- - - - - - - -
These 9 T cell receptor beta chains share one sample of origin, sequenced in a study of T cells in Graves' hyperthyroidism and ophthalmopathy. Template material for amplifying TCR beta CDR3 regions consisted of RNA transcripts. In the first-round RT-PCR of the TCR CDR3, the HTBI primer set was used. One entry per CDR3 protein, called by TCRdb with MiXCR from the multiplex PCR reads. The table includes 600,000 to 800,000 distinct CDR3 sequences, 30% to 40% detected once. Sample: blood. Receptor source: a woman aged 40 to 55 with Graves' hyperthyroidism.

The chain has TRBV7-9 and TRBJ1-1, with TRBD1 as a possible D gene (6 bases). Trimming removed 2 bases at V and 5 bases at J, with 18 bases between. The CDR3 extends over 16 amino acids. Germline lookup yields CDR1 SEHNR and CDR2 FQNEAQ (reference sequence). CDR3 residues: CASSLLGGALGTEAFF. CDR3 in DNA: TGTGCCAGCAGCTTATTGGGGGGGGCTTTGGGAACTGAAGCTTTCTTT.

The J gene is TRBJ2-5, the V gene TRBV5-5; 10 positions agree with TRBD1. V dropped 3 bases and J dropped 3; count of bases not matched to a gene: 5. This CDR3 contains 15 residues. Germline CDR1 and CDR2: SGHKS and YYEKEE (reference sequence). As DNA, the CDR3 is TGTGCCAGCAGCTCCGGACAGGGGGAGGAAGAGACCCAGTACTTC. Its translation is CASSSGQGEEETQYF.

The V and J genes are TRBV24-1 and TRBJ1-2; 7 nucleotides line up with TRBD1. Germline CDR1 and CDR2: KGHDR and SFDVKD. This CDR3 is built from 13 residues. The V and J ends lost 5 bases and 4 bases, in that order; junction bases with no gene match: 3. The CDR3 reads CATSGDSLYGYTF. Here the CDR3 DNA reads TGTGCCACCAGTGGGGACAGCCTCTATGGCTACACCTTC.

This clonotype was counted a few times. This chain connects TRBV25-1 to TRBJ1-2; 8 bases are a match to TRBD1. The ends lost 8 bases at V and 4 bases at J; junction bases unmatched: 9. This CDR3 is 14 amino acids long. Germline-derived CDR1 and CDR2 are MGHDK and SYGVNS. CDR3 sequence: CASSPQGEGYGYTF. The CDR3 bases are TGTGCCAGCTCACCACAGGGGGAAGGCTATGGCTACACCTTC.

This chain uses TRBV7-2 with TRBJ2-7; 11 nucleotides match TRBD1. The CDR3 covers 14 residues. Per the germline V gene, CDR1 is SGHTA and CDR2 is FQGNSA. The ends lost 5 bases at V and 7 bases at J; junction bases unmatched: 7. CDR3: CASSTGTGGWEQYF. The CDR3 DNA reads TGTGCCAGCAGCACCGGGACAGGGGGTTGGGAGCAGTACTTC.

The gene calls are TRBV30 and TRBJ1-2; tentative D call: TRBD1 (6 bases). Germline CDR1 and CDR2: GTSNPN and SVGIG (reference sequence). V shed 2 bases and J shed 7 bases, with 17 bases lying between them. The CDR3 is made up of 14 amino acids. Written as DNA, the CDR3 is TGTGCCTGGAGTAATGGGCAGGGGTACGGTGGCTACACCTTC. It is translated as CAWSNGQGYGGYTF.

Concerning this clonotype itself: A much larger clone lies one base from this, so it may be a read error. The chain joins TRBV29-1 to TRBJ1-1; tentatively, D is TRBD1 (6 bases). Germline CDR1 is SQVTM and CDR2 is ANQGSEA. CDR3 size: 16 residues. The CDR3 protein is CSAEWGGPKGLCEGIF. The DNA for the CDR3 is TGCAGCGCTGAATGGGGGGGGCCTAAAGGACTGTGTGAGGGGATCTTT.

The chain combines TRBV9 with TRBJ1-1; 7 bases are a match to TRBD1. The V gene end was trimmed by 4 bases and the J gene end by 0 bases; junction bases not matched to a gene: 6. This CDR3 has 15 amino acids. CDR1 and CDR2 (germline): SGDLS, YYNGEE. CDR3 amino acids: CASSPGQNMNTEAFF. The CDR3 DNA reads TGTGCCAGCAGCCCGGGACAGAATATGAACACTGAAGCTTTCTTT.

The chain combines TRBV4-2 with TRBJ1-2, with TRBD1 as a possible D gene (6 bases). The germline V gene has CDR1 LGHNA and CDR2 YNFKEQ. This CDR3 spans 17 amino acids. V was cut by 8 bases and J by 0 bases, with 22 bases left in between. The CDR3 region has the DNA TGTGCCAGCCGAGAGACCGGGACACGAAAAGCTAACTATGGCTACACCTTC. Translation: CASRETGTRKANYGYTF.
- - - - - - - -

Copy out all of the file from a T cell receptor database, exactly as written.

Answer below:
These 9 T cell receptor beta chains share one sample of origin, sequenced in a study of T cells in Graves' hyperthyroidism and ophthalmopathy. Template material for amplifying TCR beta CDR3 regions consisted of RNA transcripts. In the first-round RT-PCR of the TCR CDR3, the HTBI primer set was used. One entry per CDR3 protein, called by TCRdb with MiXCR from the multiplex PCR reads. The table includes 600,000 to 800,000 distinct CDR3 sequences, 30% to 40% detected once. Sample: blood. Receptor source: a woman aged 40 to 55 with Graves' hyperthyroidism.

The chain has TRBV7-9 and TRBJ1-1, with TRBD1 as a possible D gene (6 bases). Trimming removed 2 bases at V and 5 bases at J, with 18 bases between. The CDR3 extends over 16 amino acids. Germline lookup yields CDR1 SEHNR and CDR2 FQNEAQ (reference sequence). CDR3 residues: CASSLLGGALGTEAFF. CDR3 in DNA: TGTGCCAGCAGCTTATTGGGGGGGGCTTTGGGAACTGAAGCTTTCTTT.

The J gene is TRBJ2-5, the V gene TRBV5-5; 10 positions agree with TRBD1. V dropped 3 bases and J dropped 3; count of bases not matched to a gene: 5. This CDR3 contains 15 residues. Germline CDR1 and CDR2: SGHKS and YYEKEE (reference sequence). As DNA, the CDR3 is TGTGCCAGCAGCTCCGGACAGGGGGAGGAAGAGACCCAGTACTTC. Its translation is CASSSGQGEEETQYF.

The V and J genes are TRBV24-1 and TRBJ1-2; 7 nucleotides line up with TRBD1. Germline CDR1 and CDR2: KGHDR and SFDVKD. This CDR3 is built from 13 residues. The V and J ends lost 5 bases and 4 bases, in that order; junction bases with no gene match: 3. The CDR3 reads CATSGDSLYGYTF. Here the CDR3 DNA reads TGTGCCACCAGTGGGGACAGCCTCTATGGCTACACCTTC.

This clonotype was counted a few times. This chain connects TRBV25-1 to TRBJ1-2; 8 bases are a match to TRBD1. The ends lost 8 bases at V and 4 bases at J; junction bases unmatched: 9. This CDR3 is 14 amino acids long. Germline-derived CDR1 and CDR2 are MGHDK and SYGVNS. CDR3 sequence: CASSPQGEGYGYTF. The CDR3 bases are TGTGCCAGCTCACCACAGGGGGAAGGCTATGGCTACACCTTC.

This chain uses TRBV7-2 with TRBJ2-7; 11 nucleotides match TRBD1. The CDR3 covers 14 residues. Per the germline V gene, CDR1 is SGHTA and CDR2 is FQGNSA. The ends lost 5 bases at V and 7 bases at J; junction bases unmatched: 7. CDR3: CASSTGTGGWEQYF. The CDR3 DNA reads TGTGCCAGCAGCACCGGGACAGGGGGTTGGGAGCAGTACTTC.

The gene calls are TRBV30 and TRBJ1-2; tentative D call: TRBD1 (6 bases). Germline CDR1 and CDR2: GTSNPN and SVGIG (reference sequence). V shed 2 bases and J shed 7 bases, with 17 bases lying between them. The CDR3 is made up of 14 amino acids. Written as DNA, the CDR3 is TGTGCCTGGAGTAATGGGCAGGGGTACGGTGGCTACACCTTC. It is translated as CAWSNGQGYGGYTF.

Concerning this clonotype itself: A much larger clone lies one base from this, so it may be a read error. The chain joins TRBV29-1 to TRBJ1-1; tentatively, D is TRBD1 (6 bases). Germline CDR1 is SQVTM and CDR2 is ANQGSEA. CDR3 size: 16 residues. The CDR3 protein is CSAEWGGPKGLCEGIF. The DNA for the CDR3 is TGCAGCGCTGAATGGGGGGGGCCTAAAGGACTGTGTGAGGGGATCTTT.

The chain combines TRBV9 with TRBJ1-1; 7 bases are a match to TRBD1. The V gene end was trimmed by 4 bases and the J gene end by 0 bases; junction bases not matched to a gene: 6. This CDR3 has 15 amino acids. CDR1 and CDR2 (germline): SGDLS, YYNGEE. CDR3 amino acids: CASSPGQNMNTEAFF. The CDR3 DNA reads TGTGCCAGCAGCCCGGGACAGAATATGAACACTGAAGCTTTCTTT.

The chain combines TRBV4-2 with TRBJ1-2, with TRBD1 as a possible D gene (6 bases). The germline V gene has CDR1 LGHNA and CDR2 YNFKEQ. This CDR3 spans 17 amino acids. V was cut by 8 bases and J by 0 bases, with 22 bases left in between. The CDR3 region has the DNA TGTGCCAGCCGAGAGACCGGGACACGAAAAGCTAACTATGGCTACACCTTC. Translation: CASRETGTRKANYGYTF.